Under Nyerere, Tanzania became one of only two African nations ever to declare a native African language as the country’s official mode of communication (the other is Ethiopia, with Amharic). Nyerere personally translated two of William Shakespeare’s plays into Swahili to demonstrate the capacity of Swahili to bear the expressive weight of great literary works.
Nyerere even made the term Swahili a referent to Tanzanian citizenship. Later, this label acquired socialist overtones in praising the common men and women of the nation. It stood in stark contrast to Europeans and Western-oriented elite Africans with quickly – and by implication dubiously – amassed wealth.
Nyerere considered it prestigious to be called Swahili. With his influence, the term became imbued with sociopolitical connotations of the poor but worthy and even noble. This in turn helped construct a Pan African popular identity independent of the elite-dominated national governments of Africa’s fifty-some nation-states.
In 1966, (activist and author) Maulana Ron Karenga associated the black freedom movement with Swahili, choosing Swahili as its official language and creating the Kwanzaa celebration. The term Kwanzaa is derived from the Swahili word ku-anza, meaning “to begin” or “first”. The holiday was intended to celebrate the matunda ya kwanza, “first fruits”. According to Karenga, Kwanzaa symbolises the festivities of ancient African harvests.
Celebrants were encouraged to adopt Swahili names and to address one another by Swahili titles of respect. Based on Nyerere’s principle of ujamaa (unity in mutual contributions), Kwanzaa celebrates seven principles or pillars. Unity (umoja), self-determination (kujichagulia), collective work and responsibility (ujima), cooperative economics (ujamaa), shared purpose (nia), individual creativity (kuumba) and faith (imani).
Nyerere also became the icon of “community brotherhood and sisterhood” under the slogan of the Swahili word ujamaa. That word has gained such strong appeal that it has been used as far afield as among Australian Aborigines and African Americans and across the globe from London to Papua New Guinea. Not to mention its ongoing celebration on many US college campuses in the form of dormitories named ujamaa houses.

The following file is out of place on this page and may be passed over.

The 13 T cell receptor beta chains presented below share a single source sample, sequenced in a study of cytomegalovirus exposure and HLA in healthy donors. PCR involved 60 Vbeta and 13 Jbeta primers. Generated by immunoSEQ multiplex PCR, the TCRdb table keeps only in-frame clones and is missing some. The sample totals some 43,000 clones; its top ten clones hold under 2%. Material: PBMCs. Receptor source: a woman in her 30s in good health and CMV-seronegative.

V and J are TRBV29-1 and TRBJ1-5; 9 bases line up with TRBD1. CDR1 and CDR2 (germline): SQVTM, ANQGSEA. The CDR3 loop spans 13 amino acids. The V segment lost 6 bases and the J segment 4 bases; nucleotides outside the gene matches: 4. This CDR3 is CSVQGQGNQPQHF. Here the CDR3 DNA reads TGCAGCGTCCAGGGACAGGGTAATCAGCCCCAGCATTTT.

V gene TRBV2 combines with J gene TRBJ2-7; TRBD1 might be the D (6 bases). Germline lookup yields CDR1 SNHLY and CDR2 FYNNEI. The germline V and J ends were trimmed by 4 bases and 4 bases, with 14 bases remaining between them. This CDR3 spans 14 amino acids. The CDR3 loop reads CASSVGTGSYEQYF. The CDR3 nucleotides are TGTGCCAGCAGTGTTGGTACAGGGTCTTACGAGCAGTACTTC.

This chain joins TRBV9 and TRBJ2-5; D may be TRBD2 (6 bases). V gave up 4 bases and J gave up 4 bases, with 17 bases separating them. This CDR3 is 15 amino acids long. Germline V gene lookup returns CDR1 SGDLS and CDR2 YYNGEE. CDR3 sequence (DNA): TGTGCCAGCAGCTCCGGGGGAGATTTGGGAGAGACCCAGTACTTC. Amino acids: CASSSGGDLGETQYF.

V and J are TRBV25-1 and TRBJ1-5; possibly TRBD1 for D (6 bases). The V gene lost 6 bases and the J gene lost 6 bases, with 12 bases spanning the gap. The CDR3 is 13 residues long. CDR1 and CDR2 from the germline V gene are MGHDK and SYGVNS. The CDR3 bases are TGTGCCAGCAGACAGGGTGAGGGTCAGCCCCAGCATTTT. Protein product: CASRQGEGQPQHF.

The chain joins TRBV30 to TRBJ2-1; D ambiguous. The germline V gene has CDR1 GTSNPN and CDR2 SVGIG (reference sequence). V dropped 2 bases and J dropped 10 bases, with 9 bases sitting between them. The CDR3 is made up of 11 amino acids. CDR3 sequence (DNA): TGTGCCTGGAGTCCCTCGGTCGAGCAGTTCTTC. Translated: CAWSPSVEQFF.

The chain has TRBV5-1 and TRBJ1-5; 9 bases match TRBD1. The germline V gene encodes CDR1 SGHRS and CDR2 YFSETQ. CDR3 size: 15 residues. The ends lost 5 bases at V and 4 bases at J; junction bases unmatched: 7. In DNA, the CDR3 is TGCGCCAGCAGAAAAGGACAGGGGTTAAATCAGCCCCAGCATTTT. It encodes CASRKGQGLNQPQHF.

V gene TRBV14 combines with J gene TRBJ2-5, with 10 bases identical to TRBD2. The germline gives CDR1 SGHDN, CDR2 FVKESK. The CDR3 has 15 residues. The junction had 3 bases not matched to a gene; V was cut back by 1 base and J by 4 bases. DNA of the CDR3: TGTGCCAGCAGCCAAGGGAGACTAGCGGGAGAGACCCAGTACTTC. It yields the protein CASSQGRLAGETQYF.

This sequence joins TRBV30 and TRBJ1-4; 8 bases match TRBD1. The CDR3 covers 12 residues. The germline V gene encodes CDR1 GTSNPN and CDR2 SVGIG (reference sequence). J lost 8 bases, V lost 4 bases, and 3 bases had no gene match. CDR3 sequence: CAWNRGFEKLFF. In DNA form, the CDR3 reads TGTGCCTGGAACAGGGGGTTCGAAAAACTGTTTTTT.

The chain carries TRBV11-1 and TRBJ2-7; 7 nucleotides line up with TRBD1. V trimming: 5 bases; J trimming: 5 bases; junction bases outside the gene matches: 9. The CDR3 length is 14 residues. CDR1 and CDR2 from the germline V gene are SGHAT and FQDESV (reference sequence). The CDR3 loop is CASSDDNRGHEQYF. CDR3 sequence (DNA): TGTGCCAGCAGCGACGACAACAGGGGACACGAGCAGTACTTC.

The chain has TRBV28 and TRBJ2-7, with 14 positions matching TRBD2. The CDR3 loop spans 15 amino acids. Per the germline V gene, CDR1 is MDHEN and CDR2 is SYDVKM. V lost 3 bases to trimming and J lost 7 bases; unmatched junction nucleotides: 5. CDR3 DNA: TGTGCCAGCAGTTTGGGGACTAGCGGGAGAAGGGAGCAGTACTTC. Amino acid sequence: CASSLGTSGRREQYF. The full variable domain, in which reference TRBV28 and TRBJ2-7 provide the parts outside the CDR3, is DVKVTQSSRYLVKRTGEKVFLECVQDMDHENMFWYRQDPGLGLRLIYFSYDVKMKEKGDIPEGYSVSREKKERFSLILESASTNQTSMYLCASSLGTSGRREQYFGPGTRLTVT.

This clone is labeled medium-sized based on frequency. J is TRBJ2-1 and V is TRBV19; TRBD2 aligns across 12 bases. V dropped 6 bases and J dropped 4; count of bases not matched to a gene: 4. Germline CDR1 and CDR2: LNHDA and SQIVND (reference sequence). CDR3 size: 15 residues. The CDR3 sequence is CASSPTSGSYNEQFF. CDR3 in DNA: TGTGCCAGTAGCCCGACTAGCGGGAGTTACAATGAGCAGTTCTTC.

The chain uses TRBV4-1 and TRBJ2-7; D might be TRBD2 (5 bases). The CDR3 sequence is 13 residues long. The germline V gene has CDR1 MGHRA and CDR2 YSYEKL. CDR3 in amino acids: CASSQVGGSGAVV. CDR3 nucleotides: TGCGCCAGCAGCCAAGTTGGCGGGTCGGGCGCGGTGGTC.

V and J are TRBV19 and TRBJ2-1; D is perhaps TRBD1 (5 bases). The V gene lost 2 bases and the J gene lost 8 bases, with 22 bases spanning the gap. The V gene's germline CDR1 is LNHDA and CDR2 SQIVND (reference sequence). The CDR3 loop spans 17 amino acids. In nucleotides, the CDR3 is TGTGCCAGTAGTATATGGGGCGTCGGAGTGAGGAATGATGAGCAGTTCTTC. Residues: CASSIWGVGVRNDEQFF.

Today, Swahili is the African language most widely recognised outside the continent. The global presence of Swahili in radio broadcasting and on the internet has no equal among sub-Saharan African languages.
Swahili lacks the numbers of speakers, the wealth, and the political power associated with global languages such as Mandarin, English or Spanish. But Swahili appears to be the only language boasting more than 200 million speakers that has more second-language speakers than native ones.
By immersing themselves in the affairs of a maritime culture at a key commercial gateway, the people who were eventually designated Waswahili (Swahili people) created a niche for themselves. They were important enough in the trade that newcomers had little choice but to speak Swahili as the language of trade and diplomacy. And the Swahili population became more entrenched as successive generations of second-language speakers of Swahili lost their ancestral languages and became bona fide Swahili.
The key to understanding this story is to look deeply at the Swahili people’s response to challenges. At the ways in which they made their fortunes and dealt with misfortunes. And, most important, at how they honed their skills in balancing confrontation and resistance with adaptation and innovation as they interacted with arrivals from other language backgrounds.